During my inaugural I asked participants to rank how important they thought a number of different possible 'learning outcomes' would be in 2033. The results are shown in Figure 1 below. As you can see the highest ranked item was ...continue reading "What should be learnt?"
High stakes summative assessment drives practice in schools (because these are the metrics against which schools and teachers are judged). Traditional exams, which are the predominant form of summative assessment, cannot capture evidence about many 'learning outcomes' that are seen as being critical - such as collaboration, real problem solving, creativity, or persistence. AI, in the form of data mining, may offer a solution. ...continue reading "AI and assessment – mining learning outcomes"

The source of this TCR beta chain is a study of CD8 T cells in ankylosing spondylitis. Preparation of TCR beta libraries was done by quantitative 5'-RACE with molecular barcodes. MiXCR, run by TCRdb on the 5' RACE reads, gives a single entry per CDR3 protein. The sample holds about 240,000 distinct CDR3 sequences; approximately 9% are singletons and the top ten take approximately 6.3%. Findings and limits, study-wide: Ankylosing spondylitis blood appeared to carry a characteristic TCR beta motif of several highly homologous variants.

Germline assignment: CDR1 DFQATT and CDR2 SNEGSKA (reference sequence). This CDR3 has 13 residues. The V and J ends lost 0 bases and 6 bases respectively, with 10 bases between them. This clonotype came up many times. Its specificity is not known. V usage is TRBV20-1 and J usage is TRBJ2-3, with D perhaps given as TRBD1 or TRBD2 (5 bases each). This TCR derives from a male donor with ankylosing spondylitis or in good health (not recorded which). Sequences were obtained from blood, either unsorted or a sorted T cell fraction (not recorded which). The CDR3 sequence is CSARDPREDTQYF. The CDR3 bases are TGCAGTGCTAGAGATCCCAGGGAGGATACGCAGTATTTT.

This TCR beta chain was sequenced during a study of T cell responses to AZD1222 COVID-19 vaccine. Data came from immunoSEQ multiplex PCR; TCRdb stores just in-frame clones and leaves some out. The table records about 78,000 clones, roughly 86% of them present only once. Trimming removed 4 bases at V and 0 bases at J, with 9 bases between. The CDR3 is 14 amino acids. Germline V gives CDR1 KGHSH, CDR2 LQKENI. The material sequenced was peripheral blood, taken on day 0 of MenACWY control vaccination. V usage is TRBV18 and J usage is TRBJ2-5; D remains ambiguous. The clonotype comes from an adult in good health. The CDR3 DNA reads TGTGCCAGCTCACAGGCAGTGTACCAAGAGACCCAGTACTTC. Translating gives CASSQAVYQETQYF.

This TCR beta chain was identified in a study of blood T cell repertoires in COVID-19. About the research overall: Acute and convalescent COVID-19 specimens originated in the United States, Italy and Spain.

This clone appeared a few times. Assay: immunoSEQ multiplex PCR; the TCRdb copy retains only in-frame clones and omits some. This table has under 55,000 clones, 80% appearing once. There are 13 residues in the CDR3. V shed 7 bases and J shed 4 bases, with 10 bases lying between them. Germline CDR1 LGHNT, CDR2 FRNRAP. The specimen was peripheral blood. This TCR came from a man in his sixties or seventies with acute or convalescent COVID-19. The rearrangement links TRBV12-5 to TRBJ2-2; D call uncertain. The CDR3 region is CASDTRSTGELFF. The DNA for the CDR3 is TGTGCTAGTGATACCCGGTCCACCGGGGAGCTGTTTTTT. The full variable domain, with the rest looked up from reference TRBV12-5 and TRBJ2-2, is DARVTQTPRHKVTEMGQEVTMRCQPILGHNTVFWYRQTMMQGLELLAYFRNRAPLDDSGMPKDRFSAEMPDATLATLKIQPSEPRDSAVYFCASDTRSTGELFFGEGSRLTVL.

We know that summative assessment drives practice in schools. We also know that current forms of summative assessment inhibit both curriculum and pedagogical innovation because of their focus on 'knowledge' (as viewed in a knowledge based curriculum). The challenge is to find new forms of summative assessment which satisfy the criteria against which they will be judged. Those criteria should include: ...continue reading "Characteristics of effective summative assessment"
|Michael Merrick (@michael_merrick)|
Scratch the surface of the ‘21st century skills’ brigade, & the justification you always seem to get revolves around serving the market/business/tech sector. Which is more dystopian (and properly Gradgrindian) than any school getting a bit over-zealous with a knowledge curriculum
I feel this needs a response of more than 280 characters. So here it is ... ...continue reading "21st century skills are important because …"